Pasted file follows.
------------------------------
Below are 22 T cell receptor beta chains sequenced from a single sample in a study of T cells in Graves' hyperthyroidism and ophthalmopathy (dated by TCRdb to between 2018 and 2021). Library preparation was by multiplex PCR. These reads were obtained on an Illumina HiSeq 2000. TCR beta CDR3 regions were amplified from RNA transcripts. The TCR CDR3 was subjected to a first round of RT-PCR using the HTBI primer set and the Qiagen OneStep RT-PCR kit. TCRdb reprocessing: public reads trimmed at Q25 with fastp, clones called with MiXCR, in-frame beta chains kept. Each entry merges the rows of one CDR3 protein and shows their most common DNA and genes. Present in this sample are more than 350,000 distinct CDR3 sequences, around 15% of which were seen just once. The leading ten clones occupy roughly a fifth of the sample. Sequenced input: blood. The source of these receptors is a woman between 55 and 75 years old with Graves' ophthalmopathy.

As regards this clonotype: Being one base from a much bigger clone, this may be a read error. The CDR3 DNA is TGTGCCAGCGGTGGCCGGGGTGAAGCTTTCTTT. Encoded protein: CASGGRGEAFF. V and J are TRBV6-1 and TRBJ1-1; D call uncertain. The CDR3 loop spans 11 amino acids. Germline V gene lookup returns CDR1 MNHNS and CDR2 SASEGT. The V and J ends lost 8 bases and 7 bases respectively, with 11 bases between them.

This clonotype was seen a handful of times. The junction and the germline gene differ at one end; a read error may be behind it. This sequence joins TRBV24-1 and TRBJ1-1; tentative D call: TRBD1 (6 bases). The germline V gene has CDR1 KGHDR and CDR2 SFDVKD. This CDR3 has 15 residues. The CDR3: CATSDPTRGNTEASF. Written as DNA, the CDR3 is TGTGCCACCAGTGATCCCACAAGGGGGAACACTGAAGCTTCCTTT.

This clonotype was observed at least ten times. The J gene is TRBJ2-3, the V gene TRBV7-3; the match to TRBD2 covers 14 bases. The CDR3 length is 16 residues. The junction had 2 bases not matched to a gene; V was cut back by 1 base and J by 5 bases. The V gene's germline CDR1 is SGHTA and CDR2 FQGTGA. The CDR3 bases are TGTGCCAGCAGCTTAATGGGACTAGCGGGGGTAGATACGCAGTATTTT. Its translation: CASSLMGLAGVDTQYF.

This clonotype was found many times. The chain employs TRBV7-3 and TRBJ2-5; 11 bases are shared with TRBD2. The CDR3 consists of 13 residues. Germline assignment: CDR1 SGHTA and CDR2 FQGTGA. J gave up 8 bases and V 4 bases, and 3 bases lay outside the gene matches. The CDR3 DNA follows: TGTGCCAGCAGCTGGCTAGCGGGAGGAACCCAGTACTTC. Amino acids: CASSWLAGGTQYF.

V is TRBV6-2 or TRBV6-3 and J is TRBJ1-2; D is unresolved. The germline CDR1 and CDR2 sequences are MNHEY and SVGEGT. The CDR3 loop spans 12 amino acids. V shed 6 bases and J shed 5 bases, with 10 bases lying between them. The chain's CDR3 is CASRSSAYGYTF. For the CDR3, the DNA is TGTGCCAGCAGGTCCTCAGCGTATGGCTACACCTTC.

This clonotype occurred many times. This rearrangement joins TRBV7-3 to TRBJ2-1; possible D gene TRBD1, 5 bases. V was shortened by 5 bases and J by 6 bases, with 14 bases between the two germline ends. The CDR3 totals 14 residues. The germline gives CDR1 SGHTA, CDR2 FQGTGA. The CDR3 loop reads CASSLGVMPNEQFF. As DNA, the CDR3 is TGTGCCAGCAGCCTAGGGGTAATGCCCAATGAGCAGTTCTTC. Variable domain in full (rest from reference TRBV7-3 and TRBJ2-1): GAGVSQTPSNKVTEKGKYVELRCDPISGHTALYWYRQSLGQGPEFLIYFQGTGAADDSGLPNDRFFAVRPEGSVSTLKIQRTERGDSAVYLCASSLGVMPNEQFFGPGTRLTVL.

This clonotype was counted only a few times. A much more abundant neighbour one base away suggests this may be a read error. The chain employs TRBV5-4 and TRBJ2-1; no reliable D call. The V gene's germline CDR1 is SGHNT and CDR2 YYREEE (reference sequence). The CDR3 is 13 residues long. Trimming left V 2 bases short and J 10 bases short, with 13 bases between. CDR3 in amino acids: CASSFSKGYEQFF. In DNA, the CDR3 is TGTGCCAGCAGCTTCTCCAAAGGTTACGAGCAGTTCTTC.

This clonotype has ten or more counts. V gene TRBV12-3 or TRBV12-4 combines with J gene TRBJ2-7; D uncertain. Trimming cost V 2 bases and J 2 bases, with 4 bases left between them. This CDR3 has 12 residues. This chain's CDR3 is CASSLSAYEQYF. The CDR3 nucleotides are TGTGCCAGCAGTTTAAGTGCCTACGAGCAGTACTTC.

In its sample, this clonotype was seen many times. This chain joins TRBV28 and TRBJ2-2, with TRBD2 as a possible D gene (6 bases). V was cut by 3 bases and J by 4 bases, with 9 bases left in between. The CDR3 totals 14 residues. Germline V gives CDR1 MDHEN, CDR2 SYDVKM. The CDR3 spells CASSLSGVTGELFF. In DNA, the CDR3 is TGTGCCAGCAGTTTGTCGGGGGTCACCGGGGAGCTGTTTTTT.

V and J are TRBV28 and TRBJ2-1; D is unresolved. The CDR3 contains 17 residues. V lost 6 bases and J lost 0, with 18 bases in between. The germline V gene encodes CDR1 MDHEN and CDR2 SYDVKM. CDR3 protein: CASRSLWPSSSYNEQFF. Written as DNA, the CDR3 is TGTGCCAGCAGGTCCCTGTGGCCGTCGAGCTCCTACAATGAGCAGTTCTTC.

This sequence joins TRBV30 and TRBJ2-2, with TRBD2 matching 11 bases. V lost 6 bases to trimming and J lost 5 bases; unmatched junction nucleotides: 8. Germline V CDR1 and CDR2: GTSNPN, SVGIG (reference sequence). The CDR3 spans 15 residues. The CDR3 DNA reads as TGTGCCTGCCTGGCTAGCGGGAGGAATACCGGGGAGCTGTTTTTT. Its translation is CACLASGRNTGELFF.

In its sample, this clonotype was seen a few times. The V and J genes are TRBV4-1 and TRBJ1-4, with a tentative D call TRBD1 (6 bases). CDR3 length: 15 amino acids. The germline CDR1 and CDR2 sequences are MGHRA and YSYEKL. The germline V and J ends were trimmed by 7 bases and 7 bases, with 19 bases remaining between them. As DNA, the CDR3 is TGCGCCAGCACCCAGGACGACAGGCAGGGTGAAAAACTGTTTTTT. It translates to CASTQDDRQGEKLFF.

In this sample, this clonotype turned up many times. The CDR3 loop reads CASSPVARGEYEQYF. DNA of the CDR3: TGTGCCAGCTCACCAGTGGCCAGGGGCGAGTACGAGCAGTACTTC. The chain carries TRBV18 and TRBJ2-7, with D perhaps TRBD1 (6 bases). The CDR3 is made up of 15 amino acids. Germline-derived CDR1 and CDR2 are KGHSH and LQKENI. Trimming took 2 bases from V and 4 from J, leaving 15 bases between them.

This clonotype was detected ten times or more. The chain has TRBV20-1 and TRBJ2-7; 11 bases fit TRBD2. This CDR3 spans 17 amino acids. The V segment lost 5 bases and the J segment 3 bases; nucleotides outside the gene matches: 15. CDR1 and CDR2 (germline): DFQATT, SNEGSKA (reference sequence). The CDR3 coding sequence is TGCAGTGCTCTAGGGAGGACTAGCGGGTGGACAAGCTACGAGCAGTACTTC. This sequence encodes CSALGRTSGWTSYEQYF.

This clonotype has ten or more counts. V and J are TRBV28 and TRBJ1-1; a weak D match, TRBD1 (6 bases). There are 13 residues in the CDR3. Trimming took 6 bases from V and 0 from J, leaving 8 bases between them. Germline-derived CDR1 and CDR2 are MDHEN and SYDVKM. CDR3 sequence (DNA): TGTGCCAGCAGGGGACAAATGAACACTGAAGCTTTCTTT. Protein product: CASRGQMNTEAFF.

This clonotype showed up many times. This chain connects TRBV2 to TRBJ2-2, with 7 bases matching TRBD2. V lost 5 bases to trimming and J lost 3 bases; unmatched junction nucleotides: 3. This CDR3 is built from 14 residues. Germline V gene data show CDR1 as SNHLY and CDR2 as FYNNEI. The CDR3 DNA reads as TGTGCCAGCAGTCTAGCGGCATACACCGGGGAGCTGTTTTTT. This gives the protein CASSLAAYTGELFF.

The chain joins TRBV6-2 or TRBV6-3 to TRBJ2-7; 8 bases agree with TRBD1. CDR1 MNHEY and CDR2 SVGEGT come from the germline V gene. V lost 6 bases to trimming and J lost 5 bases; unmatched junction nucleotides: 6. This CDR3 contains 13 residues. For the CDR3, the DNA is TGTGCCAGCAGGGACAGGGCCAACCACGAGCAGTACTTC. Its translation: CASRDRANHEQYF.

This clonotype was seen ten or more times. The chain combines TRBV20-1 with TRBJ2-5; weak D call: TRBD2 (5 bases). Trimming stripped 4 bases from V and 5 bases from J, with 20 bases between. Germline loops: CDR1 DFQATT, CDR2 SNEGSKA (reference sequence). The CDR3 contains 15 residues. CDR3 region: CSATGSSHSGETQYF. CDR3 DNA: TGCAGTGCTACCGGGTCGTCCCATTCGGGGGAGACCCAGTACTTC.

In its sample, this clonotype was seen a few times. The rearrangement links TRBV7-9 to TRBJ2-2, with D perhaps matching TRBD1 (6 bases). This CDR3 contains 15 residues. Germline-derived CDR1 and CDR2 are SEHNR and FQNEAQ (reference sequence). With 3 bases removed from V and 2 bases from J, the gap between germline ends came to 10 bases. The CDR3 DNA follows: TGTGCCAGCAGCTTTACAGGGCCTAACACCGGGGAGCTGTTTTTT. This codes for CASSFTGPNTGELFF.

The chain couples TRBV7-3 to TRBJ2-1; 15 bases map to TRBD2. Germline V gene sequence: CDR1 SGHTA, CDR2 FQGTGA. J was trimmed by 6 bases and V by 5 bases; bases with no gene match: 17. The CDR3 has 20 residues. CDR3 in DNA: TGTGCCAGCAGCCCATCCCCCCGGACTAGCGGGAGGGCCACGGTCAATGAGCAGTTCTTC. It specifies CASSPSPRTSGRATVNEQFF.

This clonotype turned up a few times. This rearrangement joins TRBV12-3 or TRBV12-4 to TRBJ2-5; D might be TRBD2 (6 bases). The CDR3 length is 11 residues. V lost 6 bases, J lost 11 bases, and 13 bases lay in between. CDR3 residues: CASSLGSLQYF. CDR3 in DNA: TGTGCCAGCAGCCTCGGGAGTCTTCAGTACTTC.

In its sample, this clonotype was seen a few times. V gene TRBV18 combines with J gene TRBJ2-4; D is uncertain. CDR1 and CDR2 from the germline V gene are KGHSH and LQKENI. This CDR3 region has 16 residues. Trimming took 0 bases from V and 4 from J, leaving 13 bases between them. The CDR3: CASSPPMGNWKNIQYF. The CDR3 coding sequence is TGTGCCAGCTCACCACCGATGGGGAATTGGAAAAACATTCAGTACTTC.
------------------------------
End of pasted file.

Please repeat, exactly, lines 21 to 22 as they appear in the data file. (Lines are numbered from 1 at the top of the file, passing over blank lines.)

The chain couples TRBV7-3 to TRBJ2-1; 15 bases map to TRBD2. Germline V gene sequence: CDR1 SGHTA, CDR2 FQGTGA. J was trimmed by 6 bases and V by 5 bases; bases with no gene match: 17. The CDR3 has 20 residues. CDR3 in DNA: TGTGCCAGCAGCCCATCCCCCCGGACTAGCGGGAGGGCCACGGTCAATGAGCAGTTCTTC. It specifies CASSPSPRTSGRATVNEQFF.

This clonotype turned up a few times. This rearrangement joins TRBV12-3 or TRBV12-4 to TRBJ2-5; D might be TRBD2 (6 bases). The CDR3 length is 11 residues. V lost 6 bases, J lost 11 bases, and 13 bases lay in between. CDR3 residues: CASSLGSLQYF. CDR3 in DNA: TGTGCCAGCAGCCTCGGGAGTCTTCAGTACTTC.